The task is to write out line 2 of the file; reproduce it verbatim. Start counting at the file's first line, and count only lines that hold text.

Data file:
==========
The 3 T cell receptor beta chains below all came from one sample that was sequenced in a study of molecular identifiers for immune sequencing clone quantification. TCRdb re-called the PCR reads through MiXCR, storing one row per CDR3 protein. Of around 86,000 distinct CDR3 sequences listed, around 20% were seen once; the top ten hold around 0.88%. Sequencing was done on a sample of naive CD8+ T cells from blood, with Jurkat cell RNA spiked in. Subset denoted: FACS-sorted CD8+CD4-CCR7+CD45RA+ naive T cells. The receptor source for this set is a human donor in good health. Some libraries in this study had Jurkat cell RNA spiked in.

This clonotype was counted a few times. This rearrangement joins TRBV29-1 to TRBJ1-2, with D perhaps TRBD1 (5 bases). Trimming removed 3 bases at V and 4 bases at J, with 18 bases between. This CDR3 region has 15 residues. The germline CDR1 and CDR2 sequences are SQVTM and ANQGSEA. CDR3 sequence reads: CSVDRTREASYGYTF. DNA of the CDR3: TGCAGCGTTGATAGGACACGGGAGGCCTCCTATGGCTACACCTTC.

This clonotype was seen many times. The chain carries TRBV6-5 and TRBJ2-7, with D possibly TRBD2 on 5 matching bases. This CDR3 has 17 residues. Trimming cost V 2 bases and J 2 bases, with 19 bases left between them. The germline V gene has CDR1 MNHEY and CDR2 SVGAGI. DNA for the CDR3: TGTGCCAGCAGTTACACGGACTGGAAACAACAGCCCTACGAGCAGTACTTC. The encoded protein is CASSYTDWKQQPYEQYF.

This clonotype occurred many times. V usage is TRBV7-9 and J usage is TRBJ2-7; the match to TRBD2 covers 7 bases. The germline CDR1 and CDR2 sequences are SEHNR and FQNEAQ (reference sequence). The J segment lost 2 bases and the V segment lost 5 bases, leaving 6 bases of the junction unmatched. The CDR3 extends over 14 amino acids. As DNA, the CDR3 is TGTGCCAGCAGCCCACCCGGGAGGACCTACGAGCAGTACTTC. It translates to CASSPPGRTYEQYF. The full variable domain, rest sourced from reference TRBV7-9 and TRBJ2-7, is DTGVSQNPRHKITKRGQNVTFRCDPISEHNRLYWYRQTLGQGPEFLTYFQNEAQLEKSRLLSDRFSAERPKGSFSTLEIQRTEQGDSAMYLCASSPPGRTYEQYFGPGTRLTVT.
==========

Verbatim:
This clonotype was counted a few times. This rearrangement joins TRBV29-1 to TRBJ1-2, with D perhaps TRBD1 (5 bases). Trimming removed 3 bases at V and 4 bases at J, with 18 bases between. This CDR3 region has 15 residues. The germline CDR1 and CDR2 sequences are SQVTM and ANQGSEA. CDR3 sequence reads: CSVDRTREASYGYTF. DNA of the CDR3: TGCAGCGTTGATAGGACACGGGAGGCCTCCTATGGCTACACCTTC.